A 36-year-old woman was slapped with an exceptionally long sentence of 20 years Friday for her role in the rape and torture of a onetime friend.
Spokane County Superior judge Greg Sypolt found Theresa Spickler-Bowe’s crimes to have been committed with an “evil motivation” that demanded a punishment stiffer than the normal maximum of 12 years.
Sypolt said the case reminded him of “something out of the Middle Ages and medieval torture devices.”
The victim, a 42-year-old New Jersey gas station attendant, suffered a broken nose, cheek and ribs and was bruised over half his body. Doctors testified that the man had been raped with a broomstick.
A jury found Spickler-Bowe guilty of rape and assault June 27 after 1-1/2 hours of deliberation. A handful of jurors showed up at sentencing, but declined to comment.
The victim’s former girlfriend, Eunice Eickhoff, also pleaded guilty and testified against Spickler-Bowe. Her sentencing is scheduled Aug. 28.
Spickler-Bowe’s response: “All I’ll say is that I’m sorry for what happened to (the victim) in my house, but I did not do this. I’ll die saying I didn’t do this.”
The victim and Eickhoff moved from New Jersey to Spokane in September 1996, to be near Spickler-Bowe, a former neighbor in Bordentown, N.J.
The three moved into a northeast Spokane apartment. Soon after, Eichkoff and Spickler-Bowe began verbally and physical abusing the victim. The man testified during the trial that he was forced to stand outside the apartment in his underwear in December as punishment for being flatulent.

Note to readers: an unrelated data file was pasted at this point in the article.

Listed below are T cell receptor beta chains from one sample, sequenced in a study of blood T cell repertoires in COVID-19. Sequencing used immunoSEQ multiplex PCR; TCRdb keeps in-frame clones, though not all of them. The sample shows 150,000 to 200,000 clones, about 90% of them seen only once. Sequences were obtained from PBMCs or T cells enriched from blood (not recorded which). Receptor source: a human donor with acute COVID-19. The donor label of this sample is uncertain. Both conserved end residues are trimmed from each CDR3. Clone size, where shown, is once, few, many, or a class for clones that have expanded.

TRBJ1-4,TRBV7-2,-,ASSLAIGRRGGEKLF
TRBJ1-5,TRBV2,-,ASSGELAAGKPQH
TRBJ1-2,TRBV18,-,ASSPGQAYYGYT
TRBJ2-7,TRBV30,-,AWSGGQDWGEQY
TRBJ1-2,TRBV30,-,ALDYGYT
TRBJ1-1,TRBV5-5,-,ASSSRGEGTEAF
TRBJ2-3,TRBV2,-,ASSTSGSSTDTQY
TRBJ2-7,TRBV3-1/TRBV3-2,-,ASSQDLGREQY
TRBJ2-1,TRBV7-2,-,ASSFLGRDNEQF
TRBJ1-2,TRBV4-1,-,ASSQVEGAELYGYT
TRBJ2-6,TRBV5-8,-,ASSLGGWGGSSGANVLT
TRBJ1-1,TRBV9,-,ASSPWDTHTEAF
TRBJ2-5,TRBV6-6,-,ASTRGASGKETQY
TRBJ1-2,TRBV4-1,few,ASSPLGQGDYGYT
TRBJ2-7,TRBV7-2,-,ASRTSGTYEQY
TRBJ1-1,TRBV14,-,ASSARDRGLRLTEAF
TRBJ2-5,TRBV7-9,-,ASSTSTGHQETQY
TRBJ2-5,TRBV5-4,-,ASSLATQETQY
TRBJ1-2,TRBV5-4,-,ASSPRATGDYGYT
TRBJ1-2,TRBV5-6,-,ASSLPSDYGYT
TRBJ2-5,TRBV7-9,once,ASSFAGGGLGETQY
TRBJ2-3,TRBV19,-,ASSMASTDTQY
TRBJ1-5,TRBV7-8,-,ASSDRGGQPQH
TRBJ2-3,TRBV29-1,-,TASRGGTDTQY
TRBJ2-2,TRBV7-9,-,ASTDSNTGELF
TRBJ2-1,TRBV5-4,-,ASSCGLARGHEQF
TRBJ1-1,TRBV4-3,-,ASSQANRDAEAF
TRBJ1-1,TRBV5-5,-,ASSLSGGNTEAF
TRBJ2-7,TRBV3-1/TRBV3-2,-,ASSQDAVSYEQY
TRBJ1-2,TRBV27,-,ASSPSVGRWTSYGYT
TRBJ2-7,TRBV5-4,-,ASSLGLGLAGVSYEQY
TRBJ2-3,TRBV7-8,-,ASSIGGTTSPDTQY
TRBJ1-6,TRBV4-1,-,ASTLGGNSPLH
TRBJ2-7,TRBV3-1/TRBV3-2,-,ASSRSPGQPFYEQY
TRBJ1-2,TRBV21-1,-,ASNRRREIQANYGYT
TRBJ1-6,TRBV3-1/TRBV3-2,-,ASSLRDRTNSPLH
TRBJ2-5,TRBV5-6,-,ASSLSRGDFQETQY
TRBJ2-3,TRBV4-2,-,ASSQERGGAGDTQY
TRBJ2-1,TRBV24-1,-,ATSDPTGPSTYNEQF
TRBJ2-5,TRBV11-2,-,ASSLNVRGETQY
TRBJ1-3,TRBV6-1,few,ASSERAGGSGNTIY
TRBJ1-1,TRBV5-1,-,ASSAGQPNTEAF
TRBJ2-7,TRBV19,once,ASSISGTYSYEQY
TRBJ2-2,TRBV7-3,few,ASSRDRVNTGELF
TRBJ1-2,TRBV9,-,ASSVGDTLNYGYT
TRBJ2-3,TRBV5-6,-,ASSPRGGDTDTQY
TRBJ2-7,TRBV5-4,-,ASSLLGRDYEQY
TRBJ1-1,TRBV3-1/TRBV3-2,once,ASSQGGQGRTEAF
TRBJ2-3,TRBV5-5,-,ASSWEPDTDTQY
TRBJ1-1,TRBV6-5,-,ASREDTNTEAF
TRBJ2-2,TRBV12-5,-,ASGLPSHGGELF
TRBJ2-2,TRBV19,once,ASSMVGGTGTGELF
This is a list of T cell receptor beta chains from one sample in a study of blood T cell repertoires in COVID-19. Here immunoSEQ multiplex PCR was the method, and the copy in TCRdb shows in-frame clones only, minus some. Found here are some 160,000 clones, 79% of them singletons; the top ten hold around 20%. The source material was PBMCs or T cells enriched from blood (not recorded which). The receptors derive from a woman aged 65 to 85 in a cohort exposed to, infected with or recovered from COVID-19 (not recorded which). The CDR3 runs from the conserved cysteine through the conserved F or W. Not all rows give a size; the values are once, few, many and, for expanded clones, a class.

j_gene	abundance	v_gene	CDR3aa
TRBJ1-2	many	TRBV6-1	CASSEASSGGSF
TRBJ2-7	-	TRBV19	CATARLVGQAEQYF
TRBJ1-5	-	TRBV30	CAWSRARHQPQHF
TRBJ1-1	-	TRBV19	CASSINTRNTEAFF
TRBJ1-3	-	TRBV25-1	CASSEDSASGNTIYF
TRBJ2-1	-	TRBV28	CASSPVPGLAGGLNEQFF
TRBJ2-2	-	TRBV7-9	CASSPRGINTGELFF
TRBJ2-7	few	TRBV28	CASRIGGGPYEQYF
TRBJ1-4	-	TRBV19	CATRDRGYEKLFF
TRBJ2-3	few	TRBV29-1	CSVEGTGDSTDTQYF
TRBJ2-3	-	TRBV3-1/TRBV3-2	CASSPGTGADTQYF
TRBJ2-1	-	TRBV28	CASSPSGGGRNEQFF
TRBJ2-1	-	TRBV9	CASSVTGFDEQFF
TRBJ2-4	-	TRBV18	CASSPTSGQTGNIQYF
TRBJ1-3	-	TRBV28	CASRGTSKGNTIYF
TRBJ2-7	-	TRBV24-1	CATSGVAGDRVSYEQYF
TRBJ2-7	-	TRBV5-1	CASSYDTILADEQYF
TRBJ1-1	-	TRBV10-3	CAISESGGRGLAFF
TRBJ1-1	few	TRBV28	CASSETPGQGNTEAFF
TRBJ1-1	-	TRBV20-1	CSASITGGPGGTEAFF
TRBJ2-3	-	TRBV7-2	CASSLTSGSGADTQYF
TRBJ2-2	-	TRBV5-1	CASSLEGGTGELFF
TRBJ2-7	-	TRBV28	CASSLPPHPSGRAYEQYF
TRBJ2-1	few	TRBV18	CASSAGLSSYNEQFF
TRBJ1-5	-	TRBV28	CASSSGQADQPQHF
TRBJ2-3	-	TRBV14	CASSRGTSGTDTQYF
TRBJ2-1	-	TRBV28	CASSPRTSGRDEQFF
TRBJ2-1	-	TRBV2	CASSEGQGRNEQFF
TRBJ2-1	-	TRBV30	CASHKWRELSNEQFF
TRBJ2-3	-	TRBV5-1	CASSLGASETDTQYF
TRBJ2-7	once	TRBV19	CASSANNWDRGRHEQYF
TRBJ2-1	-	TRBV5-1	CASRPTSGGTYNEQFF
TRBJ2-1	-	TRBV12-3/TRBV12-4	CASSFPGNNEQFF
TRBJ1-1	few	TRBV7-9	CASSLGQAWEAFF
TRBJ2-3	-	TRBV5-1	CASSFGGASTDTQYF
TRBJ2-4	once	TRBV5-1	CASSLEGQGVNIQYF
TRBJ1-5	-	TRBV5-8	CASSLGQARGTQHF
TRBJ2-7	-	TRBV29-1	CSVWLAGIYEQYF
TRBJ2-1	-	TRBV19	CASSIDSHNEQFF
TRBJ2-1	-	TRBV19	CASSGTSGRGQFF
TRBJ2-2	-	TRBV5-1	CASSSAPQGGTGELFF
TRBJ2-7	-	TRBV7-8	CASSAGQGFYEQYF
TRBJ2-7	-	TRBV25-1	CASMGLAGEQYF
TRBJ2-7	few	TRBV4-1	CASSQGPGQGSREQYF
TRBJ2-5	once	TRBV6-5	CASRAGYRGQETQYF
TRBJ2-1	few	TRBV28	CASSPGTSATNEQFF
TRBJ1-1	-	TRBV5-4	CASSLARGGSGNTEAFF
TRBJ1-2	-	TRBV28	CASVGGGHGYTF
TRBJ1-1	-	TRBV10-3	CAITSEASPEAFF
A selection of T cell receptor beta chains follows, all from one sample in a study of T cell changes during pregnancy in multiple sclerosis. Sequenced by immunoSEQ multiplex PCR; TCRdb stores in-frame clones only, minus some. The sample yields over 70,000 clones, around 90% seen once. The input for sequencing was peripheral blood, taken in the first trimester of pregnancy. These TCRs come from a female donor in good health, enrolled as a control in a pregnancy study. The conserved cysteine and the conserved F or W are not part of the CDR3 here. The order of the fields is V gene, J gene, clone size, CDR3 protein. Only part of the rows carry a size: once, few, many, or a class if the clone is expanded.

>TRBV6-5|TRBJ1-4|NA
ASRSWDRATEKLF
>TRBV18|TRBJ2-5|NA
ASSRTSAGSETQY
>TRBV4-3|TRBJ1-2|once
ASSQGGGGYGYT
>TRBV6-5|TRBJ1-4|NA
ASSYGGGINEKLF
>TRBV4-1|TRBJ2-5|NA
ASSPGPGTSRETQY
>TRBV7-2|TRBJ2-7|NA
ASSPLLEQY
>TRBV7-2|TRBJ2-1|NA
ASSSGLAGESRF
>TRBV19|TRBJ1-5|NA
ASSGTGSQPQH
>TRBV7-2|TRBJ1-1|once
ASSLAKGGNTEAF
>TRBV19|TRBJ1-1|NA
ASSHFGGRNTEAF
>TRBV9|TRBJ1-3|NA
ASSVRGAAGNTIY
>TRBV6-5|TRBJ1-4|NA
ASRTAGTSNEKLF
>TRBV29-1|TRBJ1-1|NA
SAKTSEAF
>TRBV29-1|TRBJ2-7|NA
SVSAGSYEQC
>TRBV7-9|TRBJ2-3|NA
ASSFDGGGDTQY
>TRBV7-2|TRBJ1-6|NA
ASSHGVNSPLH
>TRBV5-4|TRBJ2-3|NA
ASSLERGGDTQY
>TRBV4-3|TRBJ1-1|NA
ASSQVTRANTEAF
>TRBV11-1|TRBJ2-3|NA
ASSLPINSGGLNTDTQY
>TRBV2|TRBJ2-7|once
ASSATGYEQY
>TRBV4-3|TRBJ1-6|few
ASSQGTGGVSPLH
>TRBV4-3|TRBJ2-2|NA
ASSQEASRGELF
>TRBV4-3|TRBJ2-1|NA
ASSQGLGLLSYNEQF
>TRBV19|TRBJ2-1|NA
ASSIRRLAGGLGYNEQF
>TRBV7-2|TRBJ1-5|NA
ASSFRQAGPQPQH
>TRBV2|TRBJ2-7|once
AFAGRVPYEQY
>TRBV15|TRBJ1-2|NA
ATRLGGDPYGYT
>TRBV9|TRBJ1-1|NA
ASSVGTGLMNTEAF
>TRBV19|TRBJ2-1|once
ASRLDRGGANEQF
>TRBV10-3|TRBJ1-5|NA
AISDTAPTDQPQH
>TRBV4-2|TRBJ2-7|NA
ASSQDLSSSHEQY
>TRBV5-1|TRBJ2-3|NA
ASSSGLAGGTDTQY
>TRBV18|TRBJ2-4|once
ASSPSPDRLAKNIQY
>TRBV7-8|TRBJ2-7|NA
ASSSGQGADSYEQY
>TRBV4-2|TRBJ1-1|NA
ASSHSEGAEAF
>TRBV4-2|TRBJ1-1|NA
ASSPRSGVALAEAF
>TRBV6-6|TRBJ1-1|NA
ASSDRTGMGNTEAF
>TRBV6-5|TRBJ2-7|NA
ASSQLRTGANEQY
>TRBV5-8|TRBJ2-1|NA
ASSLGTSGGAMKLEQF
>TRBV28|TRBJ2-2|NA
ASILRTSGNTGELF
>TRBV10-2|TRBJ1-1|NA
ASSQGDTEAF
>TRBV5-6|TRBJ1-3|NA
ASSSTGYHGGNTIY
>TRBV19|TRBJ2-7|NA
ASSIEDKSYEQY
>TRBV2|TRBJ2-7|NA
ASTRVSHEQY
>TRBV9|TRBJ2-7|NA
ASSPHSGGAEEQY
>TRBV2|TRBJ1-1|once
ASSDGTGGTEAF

The abuse escalated as the women beat him, chained him to the stove, burned him with a spatula and raped him, he said. The women kicked him out in January, when he was found by police.
In arguing for an exceptional prison term, prosecutor Patti Connolly Walker described the length of the abuse and the victim’s wounds. One emergency room doctor said only car accident victims arrived in worse shape.
“(The victim) bears scars today, and will do so for some time,” Walker said.
The man could have fled every day when he went to work at a Spokane day-labor company, countered defense attorney Dennis Dressler. “He had every opportunity to flee this woman, if she was so terrible.”
The victim said he was unsure why he remained during the abuse. “I wish I had” left, he said during the trial.
In a statement read Friday, the man requested severe punishment for his former girlfriend and friend. “No one should be treated as I was,” he wrote.
He has returned to his original job as a gas station attendant on the New Jersey Turnpike.